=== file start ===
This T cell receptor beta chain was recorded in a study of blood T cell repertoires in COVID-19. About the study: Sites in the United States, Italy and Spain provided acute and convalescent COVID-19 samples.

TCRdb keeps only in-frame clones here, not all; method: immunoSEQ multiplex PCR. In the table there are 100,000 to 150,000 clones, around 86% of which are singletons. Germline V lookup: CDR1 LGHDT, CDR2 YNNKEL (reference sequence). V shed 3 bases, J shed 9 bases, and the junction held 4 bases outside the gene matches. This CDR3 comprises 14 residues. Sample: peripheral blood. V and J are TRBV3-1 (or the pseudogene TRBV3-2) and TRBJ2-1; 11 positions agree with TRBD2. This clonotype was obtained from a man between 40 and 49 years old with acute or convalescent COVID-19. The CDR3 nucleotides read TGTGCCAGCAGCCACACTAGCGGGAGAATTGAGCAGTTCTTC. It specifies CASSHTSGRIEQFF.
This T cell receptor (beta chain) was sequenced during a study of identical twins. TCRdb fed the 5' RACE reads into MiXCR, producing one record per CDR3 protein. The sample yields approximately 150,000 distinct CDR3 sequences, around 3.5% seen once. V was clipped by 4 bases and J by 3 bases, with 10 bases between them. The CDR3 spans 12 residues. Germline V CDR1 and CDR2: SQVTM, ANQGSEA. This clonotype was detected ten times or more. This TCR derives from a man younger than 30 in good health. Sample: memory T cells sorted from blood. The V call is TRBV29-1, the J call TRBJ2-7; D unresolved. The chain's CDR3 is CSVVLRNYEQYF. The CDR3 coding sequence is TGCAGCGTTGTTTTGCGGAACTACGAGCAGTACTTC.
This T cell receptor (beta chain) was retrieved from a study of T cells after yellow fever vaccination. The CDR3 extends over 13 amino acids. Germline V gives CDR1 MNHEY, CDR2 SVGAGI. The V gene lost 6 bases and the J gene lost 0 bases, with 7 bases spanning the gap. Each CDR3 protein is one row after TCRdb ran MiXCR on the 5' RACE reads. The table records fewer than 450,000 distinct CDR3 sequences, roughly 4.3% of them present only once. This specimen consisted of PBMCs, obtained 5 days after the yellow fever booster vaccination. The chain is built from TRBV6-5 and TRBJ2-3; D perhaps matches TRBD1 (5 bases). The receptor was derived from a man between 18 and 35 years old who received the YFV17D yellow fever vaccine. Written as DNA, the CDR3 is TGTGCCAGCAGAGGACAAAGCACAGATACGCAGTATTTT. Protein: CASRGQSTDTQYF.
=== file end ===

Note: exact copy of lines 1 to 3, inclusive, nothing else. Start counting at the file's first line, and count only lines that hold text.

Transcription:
This T cell receptor beta chain was recorded in a study of blood T cell repertoires in COVID-19. About the study: Sites in the United States, Italy and Spain provided acute and convalescent COVID-19 samples.

TCRdb keeps only in-frame clones here, not all; method: immunoSEQ multiplex PCR. In the table there are 100,000 to 150,000 clones, around 86% of which are singletons. Germline V lookup: CDR1 LGHDT, CDR2 YNNKEL (reference sequence). V shed 3 bases, J shed 9 bases, and the junction held 4 bases outside the gene matches. This CDR3 comprises 14 residues. Sample: peripheral blood. V and J are TRBV3-1 (or the pseudogene TRBV3-2) and TRBJ2-1; 11 positions agree with TRBD2. This clonotype was obtained from a man between 40 and 49 years old with acute or convalescent COVID-19. The CDR3 nucleotides read TGTGCCAGCAGCCACACTAGCGGGAGAATTGAGCAGTTCTTC. It specifies CASSHTSGRIEQFF.
This T cell receptor (beta chain) was sequenced during a study of identical twins. TCRdb fed the 5' RACE reads into MiXCR, producing one record per CDR3 protein. The sample yields approximately 150,000 distinct CDR3 sequences, around 3.5% seen once. V was clipped by 4 bases and J by 3 bases, with 10 bases between them. The CDR3 spans 12 residues. Germline V CDR1 and CDR2: SQVTM, ANQGSEA. This clonotype was detected ten times or more. This TCR derives from a man younger than 30 in good health. Sample: memory T cells sorted from blood. The V call is TRBV29-1, the J call TRBJ2-7; D unresolved. The chain's CDR3 is CSVVLRNYEQYF. The CDR3 coding sequence is TGCAGCGTTGTTTTGCGGAACTACGAGCAGTACTTC.